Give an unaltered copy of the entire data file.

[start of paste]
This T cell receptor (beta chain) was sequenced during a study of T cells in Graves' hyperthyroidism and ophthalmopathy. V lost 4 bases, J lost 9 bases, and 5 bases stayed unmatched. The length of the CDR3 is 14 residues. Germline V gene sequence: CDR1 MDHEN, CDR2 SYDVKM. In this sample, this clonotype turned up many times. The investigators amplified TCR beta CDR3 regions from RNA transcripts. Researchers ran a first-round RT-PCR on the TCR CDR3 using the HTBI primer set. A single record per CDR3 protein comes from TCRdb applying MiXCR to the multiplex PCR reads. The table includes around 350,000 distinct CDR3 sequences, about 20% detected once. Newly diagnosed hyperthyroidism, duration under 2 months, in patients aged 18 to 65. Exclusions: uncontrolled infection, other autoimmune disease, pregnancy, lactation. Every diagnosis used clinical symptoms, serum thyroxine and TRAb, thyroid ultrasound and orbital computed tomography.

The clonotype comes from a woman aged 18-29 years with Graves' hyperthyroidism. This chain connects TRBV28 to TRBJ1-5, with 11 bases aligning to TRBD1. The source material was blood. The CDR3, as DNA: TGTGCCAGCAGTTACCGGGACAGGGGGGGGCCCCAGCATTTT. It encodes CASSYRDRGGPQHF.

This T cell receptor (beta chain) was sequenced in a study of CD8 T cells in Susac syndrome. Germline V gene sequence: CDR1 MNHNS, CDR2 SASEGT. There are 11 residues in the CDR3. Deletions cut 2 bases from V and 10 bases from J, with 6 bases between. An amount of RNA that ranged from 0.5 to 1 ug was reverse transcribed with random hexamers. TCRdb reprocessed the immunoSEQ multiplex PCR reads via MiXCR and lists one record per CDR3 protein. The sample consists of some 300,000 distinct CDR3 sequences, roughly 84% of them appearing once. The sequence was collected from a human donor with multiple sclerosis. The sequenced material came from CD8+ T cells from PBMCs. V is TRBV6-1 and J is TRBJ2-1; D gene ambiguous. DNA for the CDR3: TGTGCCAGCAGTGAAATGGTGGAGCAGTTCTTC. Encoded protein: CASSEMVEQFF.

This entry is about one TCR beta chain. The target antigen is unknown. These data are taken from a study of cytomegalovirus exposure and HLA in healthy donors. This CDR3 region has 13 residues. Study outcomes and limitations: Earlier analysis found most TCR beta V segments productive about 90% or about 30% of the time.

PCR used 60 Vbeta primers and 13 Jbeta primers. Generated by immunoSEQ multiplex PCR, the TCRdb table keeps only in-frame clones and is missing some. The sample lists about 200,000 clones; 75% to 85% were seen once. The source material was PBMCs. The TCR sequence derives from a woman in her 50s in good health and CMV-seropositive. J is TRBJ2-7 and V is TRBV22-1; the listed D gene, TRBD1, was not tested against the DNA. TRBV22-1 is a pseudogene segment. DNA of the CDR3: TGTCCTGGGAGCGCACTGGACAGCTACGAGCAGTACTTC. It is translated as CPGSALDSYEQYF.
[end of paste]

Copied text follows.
This T cell receptor (beta chain) was sequenced during a study of T cells in Graves' hyperthyroidism and ophthalmopathy. V lost 4 bases, J lost 9 bases, and 5 bases stayed unmatched. The length of the CDR3 is 14 residues. Germline V gene sequence: CDR1 MDHEN, CDR2 SYDVKM. In this sample, this clonotype turned up many times. The investigators amplified TCR beta CDR3 regions from RNA transcripts. Researchers ran a first-round RT-PCR on the TCR CDR3 using the HTBI primer set. A single record per CDR3 protein comes from TCRdb applying MiXCR to the multiplex PCR reads. The table includes around 350,000 distinct CDR3 sequences, about 20% detected once. Newly diagnosed hyperthyroidism, duration under 2 months, in patients aged 18 to 65. Exclusions: uncontrolled infection, other autoimmune disease, pregnancy, lactation. Every diagnosis used clinical symptoms, serum thyroxine and TRAb, thyroid ultrasound and orbital computed tomography.

The clonotype comes from a woman aged 18-29 years with Graves' hyperthyroidism. This chain connects TRBV28 to TRBJ1-5, with 11 bases aligning to TRBD1. The source material was blood. The CDR3, as DNA: TGTGCCAGCAGTTACCGGGACAGGGGGGGGCCCCAGCATTTT. It encodes CASSYRDRGGPQHF.

This T cell receptor (beta chain) was sequenced in a study of CD8 T cells in Susac syndrome. Germline V gene sequence: CDR1 MNHNS, CDR2 SASEGT. There are 11 residues in the CDR3. Deletions cut 2 bases from V and 10 bases from J, with 6 bases between. An amount of RNA that ranged from 0.5 to 1 ug was reverse transcribed with random hexamers. TCRdb reprocessed the immunoSEQ multiplex PCR reads via MiXCR and lists one record per CDR3 protein. The sample consists of some 300,000 distinct CDR3 sequences, roughly 84% of them appearing once. The sequence was collected from a human donor with multiple sclerosis. The sequenced material came from CD8+ T cells from PBMCs. V is TRBV6-1 and J is TRBJ2-1; D gene ambiguous. DNA for the CDR3: TGTGCCAGCAGTGAAATGGTGGAGCAGTTCTTC. Encoded protein: CASSEMVEQFF.

This entry is about one TCR beta chain. The target antigen is unknown. These data are taken from a study of cytomegalovirus exposure and HLA in healthy donors. This CDR3 region has 13 residues. Study outcomes and limitations: Earlier analysis found most TCR beta V segments productive about 90% or about 30% of the time.

PCR used 60 Vbeta primers and 13 Jbeta primers. Generated by immunoSEQ multiplex PCR, the TCRdb table keeps only in-frame clones and is missing some. The sample lists about 200,000 clones; 75% to 85% were seen once. The source material was PBMCs. The TCR sequence derives from a woman in her 50s in good health and CMV-seropositive. J is TRBJ2-7 and V is TRBV22-1; the listed D gene, TRBD1, was not tested against the DNA. TRBV22-1 is a pseudogene segment. DNA of the CDR3: TGTCCTGGGAGCGCACTGGACAGCTACGAGCAGTACTTC. It is translated as CPGSALDSYEQYF.